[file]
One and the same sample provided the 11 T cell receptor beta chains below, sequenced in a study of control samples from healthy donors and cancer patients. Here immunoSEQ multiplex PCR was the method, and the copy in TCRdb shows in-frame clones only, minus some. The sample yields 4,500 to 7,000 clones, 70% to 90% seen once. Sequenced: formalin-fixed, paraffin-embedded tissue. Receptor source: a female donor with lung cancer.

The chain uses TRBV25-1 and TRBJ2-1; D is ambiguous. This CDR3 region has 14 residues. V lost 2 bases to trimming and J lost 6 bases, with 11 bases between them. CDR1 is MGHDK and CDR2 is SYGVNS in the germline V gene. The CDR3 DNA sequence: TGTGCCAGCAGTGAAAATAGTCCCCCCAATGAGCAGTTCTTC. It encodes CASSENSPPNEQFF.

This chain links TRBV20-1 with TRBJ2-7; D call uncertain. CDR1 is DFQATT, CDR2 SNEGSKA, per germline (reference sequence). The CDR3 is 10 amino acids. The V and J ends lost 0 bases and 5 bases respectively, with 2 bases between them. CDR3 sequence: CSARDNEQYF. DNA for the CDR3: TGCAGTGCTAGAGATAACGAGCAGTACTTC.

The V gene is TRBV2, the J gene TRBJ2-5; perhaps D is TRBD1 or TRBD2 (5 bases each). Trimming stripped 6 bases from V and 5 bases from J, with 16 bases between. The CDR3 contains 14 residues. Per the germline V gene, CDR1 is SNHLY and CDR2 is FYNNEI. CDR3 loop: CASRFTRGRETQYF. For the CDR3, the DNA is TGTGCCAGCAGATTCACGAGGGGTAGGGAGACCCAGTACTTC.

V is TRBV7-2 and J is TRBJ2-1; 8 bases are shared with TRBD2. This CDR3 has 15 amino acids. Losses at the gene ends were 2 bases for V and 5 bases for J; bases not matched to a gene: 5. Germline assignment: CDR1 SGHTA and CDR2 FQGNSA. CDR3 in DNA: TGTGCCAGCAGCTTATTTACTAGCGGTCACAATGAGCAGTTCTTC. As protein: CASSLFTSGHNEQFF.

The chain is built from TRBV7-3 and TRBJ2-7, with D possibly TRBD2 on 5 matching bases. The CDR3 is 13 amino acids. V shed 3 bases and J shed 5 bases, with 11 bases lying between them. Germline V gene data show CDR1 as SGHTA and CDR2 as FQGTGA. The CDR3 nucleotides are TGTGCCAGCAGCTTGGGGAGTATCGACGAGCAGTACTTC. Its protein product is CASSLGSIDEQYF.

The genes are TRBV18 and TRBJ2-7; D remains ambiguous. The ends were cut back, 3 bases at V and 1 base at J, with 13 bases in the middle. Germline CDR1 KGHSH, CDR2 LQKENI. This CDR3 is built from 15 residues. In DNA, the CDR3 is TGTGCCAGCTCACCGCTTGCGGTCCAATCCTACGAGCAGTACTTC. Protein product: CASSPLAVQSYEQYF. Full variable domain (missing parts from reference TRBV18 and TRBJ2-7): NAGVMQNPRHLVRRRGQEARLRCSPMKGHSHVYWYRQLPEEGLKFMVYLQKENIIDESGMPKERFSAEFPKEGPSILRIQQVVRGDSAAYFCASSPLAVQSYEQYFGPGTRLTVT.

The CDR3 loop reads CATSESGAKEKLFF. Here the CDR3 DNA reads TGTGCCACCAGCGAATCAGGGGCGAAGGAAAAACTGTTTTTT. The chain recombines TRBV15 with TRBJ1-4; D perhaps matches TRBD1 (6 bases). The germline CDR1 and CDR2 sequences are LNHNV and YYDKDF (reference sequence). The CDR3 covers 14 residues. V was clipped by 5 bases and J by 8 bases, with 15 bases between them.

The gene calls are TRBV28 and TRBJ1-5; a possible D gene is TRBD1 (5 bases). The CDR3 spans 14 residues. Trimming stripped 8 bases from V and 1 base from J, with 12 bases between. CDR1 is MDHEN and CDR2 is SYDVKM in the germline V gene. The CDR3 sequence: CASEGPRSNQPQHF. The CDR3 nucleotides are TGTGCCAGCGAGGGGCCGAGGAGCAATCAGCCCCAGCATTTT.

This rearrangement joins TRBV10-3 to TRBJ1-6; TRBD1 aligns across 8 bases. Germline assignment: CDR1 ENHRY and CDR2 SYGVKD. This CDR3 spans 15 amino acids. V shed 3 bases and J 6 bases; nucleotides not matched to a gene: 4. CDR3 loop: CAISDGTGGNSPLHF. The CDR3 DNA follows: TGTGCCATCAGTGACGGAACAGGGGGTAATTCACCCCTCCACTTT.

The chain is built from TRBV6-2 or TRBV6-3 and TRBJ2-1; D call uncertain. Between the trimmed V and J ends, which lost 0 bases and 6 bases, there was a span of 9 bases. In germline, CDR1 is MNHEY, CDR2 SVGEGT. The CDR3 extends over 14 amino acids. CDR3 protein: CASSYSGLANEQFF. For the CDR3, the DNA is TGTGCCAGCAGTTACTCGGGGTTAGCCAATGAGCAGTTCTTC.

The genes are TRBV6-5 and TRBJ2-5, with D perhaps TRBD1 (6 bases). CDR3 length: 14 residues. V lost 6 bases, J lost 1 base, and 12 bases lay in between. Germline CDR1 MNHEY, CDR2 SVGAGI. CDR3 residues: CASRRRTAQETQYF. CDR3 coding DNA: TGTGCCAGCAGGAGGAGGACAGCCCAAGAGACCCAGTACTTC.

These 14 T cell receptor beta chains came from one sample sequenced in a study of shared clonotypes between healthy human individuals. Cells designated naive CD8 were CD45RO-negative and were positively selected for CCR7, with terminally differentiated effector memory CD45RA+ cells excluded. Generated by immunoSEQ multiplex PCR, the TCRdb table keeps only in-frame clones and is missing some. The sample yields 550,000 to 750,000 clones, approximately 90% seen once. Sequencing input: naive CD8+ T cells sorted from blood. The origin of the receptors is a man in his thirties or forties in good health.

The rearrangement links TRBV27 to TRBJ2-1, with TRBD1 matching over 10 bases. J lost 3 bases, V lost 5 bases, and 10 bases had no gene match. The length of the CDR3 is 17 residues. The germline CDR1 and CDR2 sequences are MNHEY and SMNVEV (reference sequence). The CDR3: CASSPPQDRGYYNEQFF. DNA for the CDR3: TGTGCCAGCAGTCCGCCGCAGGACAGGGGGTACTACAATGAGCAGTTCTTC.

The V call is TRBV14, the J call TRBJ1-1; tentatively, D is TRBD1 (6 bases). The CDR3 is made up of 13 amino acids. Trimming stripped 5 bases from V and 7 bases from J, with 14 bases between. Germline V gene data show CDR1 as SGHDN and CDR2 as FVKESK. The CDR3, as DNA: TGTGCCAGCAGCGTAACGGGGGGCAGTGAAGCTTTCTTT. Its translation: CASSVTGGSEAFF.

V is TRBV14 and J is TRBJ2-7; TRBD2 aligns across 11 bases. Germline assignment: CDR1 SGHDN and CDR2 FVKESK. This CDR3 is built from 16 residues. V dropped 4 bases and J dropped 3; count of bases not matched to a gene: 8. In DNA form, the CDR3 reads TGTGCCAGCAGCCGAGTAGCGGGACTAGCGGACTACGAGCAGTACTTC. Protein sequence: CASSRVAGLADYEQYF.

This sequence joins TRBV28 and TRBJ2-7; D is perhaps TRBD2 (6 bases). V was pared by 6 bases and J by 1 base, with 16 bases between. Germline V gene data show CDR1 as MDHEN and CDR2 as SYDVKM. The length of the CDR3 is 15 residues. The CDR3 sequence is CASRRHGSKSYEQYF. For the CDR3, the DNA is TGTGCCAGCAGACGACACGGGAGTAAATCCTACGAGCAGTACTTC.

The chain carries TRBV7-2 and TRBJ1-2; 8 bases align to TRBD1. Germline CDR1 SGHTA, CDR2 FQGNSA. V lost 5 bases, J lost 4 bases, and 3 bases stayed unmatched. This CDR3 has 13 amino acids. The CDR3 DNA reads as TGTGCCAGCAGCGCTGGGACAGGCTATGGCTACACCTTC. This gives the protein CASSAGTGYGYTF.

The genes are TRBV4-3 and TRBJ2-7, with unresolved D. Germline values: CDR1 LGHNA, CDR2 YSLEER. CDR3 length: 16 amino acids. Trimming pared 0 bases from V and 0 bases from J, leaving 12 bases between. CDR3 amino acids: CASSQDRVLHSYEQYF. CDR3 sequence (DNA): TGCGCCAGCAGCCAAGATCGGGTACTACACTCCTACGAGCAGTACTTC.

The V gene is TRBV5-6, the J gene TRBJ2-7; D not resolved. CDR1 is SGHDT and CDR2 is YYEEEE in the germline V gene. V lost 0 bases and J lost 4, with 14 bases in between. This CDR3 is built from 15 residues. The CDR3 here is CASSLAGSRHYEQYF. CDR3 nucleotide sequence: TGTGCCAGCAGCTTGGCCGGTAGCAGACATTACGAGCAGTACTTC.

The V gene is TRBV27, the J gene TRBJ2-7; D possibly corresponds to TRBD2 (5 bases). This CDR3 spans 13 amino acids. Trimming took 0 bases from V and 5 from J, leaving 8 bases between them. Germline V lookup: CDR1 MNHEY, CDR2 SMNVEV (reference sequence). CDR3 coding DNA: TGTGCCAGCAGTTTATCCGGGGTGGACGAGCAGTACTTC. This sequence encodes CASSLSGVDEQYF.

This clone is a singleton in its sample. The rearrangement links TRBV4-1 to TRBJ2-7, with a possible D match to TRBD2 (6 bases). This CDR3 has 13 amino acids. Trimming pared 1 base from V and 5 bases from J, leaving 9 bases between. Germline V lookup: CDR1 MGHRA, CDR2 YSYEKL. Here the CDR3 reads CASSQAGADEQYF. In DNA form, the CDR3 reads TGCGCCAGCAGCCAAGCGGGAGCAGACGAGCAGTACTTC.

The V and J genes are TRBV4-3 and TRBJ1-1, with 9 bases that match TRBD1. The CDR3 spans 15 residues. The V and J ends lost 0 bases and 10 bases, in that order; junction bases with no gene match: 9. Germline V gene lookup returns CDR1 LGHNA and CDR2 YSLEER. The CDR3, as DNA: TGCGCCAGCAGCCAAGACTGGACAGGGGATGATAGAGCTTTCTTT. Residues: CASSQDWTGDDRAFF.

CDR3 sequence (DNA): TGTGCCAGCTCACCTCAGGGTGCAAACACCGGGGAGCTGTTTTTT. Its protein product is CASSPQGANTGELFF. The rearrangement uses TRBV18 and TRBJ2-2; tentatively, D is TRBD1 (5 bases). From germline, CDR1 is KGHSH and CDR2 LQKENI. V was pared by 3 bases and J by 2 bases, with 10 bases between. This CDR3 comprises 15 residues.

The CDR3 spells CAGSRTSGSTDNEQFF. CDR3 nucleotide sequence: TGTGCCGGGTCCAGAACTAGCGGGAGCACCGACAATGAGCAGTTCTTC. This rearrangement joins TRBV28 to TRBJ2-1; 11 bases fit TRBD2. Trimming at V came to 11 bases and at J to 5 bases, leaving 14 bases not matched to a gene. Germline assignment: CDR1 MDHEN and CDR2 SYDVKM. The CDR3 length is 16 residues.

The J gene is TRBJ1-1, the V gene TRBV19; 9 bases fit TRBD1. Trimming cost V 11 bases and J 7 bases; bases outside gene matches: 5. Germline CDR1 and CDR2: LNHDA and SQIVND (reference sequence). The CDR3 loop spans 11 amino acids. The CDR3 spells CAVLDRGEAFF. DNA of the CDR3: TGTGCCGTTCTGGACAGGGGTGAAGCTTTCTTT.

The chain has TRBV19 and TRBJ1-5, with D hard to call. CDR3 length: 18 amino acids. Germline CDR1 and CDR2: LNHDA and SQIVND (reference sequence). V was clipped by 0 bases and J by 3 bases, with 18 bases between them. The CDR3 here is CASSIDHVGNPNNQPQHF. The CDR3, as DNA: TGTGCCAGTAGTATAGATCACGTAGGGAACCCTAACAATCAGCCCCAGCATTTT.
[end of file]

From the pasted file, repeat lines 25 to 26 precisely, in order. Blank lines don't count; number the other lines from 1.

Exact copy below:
The CDR3 spells CAGSRTSGSTDNEQFF. CDR3 nucleotide sequence: TGTGCCGGGTCCAGAACTAGCGGGAGCACCGACAATGAGCAGTTCTTC. This rearrangement joins TRBV28 to TRBJ2-1; 11 bases fit TRBD2. Trimming at V came to 11 bases and at J to 5 bases, leaving 14 bases not matched to a gene. Germline assignment: CDR1 MDHEN and CDR2 SYDVKM. The CDR3 length is 16 residues.

The J gene is TRBJ1-1, the V gene TRBV19; 9 bases fit TRBD1. Trimming cost V 11 bases and J 7 bases; bases outside gene matches: 5. Germline CDR1 and CDR2: LNHDA and SQIVND (reference sequence). The CDR3 loop spans 11 amino acids. The CDR3 spells CAVLDRGEAFF. DNA of the CDR3: TGTGCCGTTCTGGACAGGGGTGAAGCTTTCTTT.